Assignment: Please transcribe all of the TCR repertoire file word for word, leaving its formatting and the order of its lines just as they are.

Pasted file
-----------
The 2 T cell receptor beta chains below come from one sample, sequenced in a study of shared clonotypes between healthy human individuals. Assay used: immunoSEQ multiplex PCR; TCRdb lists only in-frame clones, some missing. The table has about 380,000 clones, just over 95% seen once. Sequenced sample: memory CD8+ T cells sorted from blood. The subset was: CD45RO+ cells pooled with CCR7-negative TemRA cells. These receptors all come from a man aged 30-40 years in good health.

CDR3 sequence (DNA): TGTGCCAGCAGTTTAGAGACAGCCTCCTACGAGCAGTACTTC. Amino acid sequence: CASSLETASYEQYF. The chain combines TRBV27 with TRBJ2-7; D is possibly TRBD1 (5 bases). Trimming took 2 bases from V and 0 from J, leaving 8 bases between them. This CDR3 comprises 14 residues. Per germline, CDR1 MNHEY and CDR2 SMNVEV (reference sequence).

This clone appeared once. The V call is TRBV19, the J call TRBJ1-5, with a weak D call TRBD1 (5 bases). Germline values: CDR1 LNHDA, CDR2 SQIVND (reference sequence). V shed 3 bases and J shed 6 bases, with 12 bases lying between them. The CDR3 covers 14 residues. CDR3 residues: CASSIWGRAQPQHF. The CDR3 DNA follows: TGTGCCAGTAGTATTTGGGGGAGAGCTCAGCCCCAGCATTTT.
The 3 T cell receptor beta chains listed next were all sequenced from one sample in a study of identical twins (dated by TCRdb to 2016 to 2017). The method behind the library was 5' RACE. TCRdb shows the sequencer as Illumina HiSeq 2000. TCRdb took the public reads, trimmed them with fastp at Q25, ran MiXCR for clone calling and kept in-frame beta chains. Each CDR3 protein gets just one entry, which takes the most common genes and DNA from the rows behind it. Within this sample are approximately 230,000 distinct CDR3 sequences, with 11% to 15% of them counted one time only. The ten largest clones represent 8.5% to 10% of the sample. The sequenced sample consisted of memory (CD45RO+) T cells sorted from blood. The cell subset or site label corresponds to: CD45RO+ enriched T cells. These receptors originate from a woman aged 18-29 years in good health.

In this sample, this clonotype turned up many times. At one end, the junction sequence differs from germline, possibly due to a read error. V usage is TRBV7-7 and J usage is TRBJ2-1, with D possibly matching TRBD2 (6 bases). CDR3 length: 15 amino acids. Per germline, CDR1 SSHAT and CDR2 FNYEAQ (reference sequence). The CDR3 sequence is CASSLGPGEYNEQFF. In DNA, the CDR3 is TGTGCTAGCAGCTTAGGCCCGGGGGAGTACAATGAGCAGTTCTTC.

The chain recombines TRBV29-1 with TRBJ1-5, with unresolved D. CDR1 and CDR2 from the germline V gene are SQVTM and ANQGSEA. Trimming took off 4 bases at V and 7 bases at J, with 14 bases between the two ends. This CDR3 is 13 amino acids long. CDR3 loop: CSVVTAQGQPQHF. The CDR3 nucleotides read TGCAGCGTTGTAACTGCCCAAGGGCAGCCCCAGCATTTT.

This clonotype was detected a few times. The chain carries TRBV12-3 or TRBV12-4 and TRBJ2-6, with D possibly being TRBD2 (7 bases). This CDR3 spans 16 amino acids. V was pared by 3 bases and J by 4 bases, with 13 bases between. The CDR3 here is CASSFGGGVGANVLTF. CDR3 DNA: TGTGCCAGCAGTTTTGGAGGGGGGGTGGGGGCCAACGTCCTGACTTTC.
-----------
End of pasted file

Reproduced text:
The 2 T cell receptor beta chains below come from one sample, sequenced in a study of shared clonotypes between healthy human individuals. Assay used: immunoSEQ multiplex PCR; TCRdb lists only in-frame clones, some missing. The table has about 380,000 clones, just over 95% seen once. Sequenced sample: memory CD8+ T cells sorted from blood. The subset was: CD45RO+ cells pooled with CCR7-negative TemRA cells. These receptors all come from a man aged 30-40 years in good health.

CDR3 sequence (DNA): TGTGCCAGCAGTTTAGAGACAGCCTCCTACGAGCAGTACTTC. Amino acid sequence: CASSLETASYEQYF. The chain combines TRBV27 with TRBJ2-7; D is possibly TRBD1 (5 bases). Trimming took 2 bases from V and 0 from J, leaving 8 bases between them. This CDR3 comprises 14 residues. Per germline, CDR1 MNHEY and CDR2 SMNVEV (reference sequence).

This clone appeared once. The V call is TRBV19, the J call TRBJ1-5, with a weak D call TRBD1 (5 bases). Germline values: CDR1 LNHDA, CDR2 SQIVND (reference sequence). V shed 3 bases and J shed 6 bases, with 12 bases lying between them. The CDR3 covers 14 residues. CDR3 residues: CASSIWGRAQPQHF. The CDR3 DNA follows: TGTGCCAGTAGTATTTGGGGGAGAGCTCAGCCCCAGCATTTT.
The 3 T cell receptor beta chains listed next were all sequenced from one sample in a study of identical twins (dated by TCRdb to 2016 to 2017). The method behind the library was 5' RACE. TCRdb shows the sequencer as Illumina HiSeq 2000. TCRdb took the public reads, trimmed them with fastp at Q25, ran MiXCR for clone calling and kept in-frame beta chains. Each CDR3 protein gets just one entry, which takes the most common genes and DNA from the rows behind it. Within this sample are approximately 230,000 distinct CDR3 sequences, with 11% to 15% of them counted one time only. The ten largest clones represent 8.5% to 10% of the sample. The sequenced sample consisted of memory (CD45RO+) T cells sorted from blood. The cell subset or site label corresponds to: CD45RO+ enriched T cells. These receptors originate from a woman aged 18-29 years in good health.

In this sample, this clonotype turned up many times. At one end, the junction sequence differs from germline, possibly due to a read error. V usage is TRBV7-7 and J usage is TRBJ2-1, with D possibly matching TRBD2 (6 bases). CDR3 length: 15 amino acids. Per germline, CDR1 SSHAT and CDR2 FNYEAQ (reference sequence). The CDR3 sequence is CASSLGPGEYNEQFF. In DNA, the CDR3 is TGTGCTAGCAGCTTAGGCCCGGGGGAGTACAATGAGCAGTTCTTC.

The chain recombines TRBV29-1 with TRBJ1-5, with unresolved D. CDR1 and CDR2 from the germline V gene are SQVTM and ANQGSEA. Trimming took off 4 bases at V and 7 bases at J, with 14 bases between the two ends. This CDR3 is 13 amino acids long. CDR3 loop: CSVVTAQGQPQHF. The CDR3 nucleotides read TGCAGCGTTGTAACTGCCCAAGGGCAGCCCCAGCATTTT.

This clonotype was detected a few times. The chain carries TRBV12-3 or TRBV12-4 and TRBJ2-6, with D possibly being TRBD2 (7 bases). This CDR3 spans 16 amino acids. V was pared by 3 bases and J by 4 bases, with 13 bases between. The CDR3 here is CASSFGGGVGANVLTF. CDR3 DNA: TGTGCCAGCAGTTTTGGAGGGGGGGTGGGGGCCAACGTCCTGACTTTC.